[ql06] CON LAW: US Supreme Ct's lack of recusal standards questioned

  • From: Stephen Kennedy <2srk@xxxxxxxxxxxxxxxx>
  • To: ql06@xxxxxxxxxxxxx
  • Date: Sun, 01 Feb 2004 22:37:22 -0500

I see that USSC Justice Scalia is refusing to recuse himself from the 
upcoming Cheney case despite sharing a well-publicized duck hunting trip 
with him earlier this year.

Scalia argues near the bottom of this article that he met Cheney in his 
personal capacity, not his official one. I can see this leading to a 
twisted re-enactment of Roncarelli, in which Scalia argues that Cheney 
is entitled to keep the minutes of his energy task force meetings with 
industry lobbyists secret, because he was acting only in his personal 

If you're interested in the actual letter from the two congressmen to 
Chief Justice Rehnquist it's available at 

/Published on Saturday, January 31, 2004 by the Los Angeles Times /
*2 Democrats Criticize Scalia's Refusal to Quit Cheney Case
Reps. Waxman and Conyers cite the 1995 recusal of a judge with ties to 
President Clinton.
*by David Savage*

WASHINGTON — Two House Democrats added to the pressure on Justice 
Antonin Scalia to withdraw from a pending Supreme Court case involving 
Vice President Dick Cheney on Friday, saying a recent duck hunting trip 
the justice took with Cheney posed the same kind of conflict of interest 
that had forced an Arkansas judge who was a friend of President Clinton 
to withdraw from a 1995 case.

Reps. Henry A. Waxman (D-Los Angeles) and John Conyers Jr. (D-Mich.) 
cited that precedent in a letter to Chief Justice William H. Rehnquist 
and urged him to establish a procedure for "formal review" of justices' 
possible ethical conflicts.

The case before the Supreme Court could compel Cheney to release 
documents relating to his energy task force.

Scalia's relationship with Cheney has come under scrutiny because he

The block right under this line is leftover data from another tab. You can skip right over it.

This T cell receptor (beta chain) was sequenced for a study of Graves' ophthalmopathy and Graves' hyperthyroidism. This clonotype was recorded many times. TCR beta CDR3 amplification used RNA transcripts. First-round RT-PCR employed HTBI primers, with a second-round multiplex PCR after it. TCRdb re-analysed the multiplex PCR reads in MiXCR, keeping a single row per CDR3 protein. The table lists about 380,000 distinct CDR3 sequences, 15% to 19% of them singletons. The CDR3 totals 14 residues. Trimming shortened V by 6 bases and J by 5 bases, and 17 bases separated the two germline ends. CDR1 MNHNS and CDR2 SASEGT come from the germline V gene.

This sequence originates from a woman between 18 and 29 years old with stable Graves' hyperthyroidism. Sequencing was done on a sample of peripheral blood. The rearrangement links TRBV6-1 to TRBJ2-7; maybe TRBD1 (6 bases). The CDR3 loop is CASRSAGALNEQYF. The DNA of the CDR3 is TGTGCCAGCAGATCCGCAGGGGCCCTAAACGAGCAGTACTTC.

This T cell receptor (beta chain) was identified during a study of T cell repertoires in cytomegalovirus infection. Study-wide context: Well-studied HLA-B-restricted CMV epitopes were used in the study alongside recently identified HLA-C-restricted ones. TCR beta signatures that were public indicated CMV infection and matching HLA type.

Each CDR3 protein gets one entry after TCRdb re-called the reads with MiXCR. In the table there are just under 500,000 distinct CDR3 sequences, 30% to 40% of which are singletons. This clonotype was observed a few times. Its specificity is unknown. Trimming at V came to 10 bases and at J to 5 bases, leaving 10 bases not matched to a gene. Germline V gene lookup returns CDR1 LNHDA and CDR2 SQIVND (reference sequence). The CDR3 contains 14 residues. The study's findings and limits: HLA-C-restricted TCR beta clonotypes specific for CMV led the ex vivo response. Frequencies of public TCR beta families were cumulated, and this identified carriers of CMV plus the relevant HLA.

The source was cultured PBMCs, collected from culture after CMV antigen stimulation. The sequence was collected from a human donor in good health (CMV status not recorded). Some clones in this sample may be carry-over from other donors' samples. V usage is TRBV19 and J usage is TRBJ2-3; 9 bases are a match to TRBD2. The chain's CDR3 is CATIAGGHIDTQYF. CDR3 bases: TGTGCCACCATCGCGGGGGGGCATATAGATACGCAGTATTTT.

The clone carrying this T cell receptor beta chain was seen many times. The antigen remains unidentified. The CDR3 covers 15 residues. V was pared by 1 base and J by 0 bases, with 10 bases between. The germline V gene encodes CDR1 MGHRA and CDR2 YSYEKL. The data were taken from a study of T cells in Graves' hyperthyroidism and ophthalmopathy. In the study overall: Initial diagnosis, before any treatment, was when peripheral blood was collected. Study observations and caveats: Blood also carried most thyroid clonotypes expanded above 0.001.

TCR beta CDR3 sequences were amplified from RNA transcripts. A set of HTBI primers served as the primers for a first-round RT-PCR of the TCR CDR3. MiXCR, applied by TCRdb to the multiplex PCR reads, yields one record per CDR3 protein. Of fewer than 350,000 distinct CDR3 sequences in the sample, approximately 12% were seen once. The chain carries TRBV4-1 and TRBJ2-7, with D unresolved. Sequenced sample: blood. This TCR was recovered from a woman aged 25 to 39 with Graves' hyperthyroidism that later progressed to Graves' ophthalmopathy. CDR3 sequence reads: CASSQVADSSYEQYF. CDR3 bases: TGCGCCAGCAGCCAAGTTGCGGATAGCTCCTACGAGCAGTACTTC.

flew to Morgan City, La., with the vice president on Jan. 5 to hunt. The 
two were also seen dining together outside Washington in November.

In the Arkansas case, then-independent counsel Kenneth W. Starr pressed 
U.S. District Judge Henry Woods to step aside from a matter that grew 
out of the Whitewater investigation. Starr argued that a "reasonable 
observer would question [his] impartiality" because of the judge's 
friendship with Clinton and his wife, Sen. Hillary Rodham Clinton.

The judge had balked at withdrawing because charges in the case were 
brought against Arkansas Gov. Jim Guy Tucker and did not involve the 
Clintons directly. Nonetheless, Starr persisted, saying that the "public 
perception" was that the Whitewater investigation involves the Clintons, 
at least indirectly.

When Starr took the matter to a higher court, the U.S. Court of Appeals 
in St. Louis agreed and ordered Woods, now deceased, to step aside.

The law requires a judge to remove himself when there is "the appearance 
of bias," the appeals court said. It does not require the showing of 
actual bias.

"We make this request because it appears that Justice Scalia is 
following a different standard than the lower courts in deciding recusal 
questions," Waxman and Conyers wrote in their letter to Rehnquist.

"The federal statute requiring a judge to recuse himself 'in any 
proceeding where his impartiality might reasonably be questioned' 
applies to Supreme Court justices and other federal judges alike," the 
lawmakers wrote. "We do not believe that one standard should apply to 
judges who are friends of the Clintons and another standard should apply 
to judges who are friends of Mr. Cheney."

On three occasions in late November and early December, the Supreme 
Court considered an appeal filed by Bush administration lawyers that 
sought to preserve the secrecy that surrounded Cheney's energy task force.

The Sierra Club and Judicial Watch had sued the vice president, alleging 
that he violated an open-government law by meeting behind closed doors 
with corporate lobbyists. A judge ordered Cheney to turn over documents 
to the lawyers for the two groups, and the U.S. court of appeals upheld 
that order.

But on Dec. 15, the high court voted to take up Cheney's appeal. The 
court is due to hear arguments in the case in April.

In response to a Times inquiry, Scalia said this month that he did not 
see a need to remove himself from the case because Cheney was being sued 
in his "official capacity, as opposed to [his] personal capacity."

"I do not think my impartiality could reasonably be questioned," the 
justice said.

In their letter Friday, Waxman and Conyers argued that Cheney is the 
central figure in the lawsuit: "It is no exaggeration to say that the 
prestige and power of the Vice President are directly at stake" in the case.

Copyright 2004 Los Angeles Times


Other related posts:

  • » [ql06] CON LAW: US Supreme Ct's lack of recusal standards questioned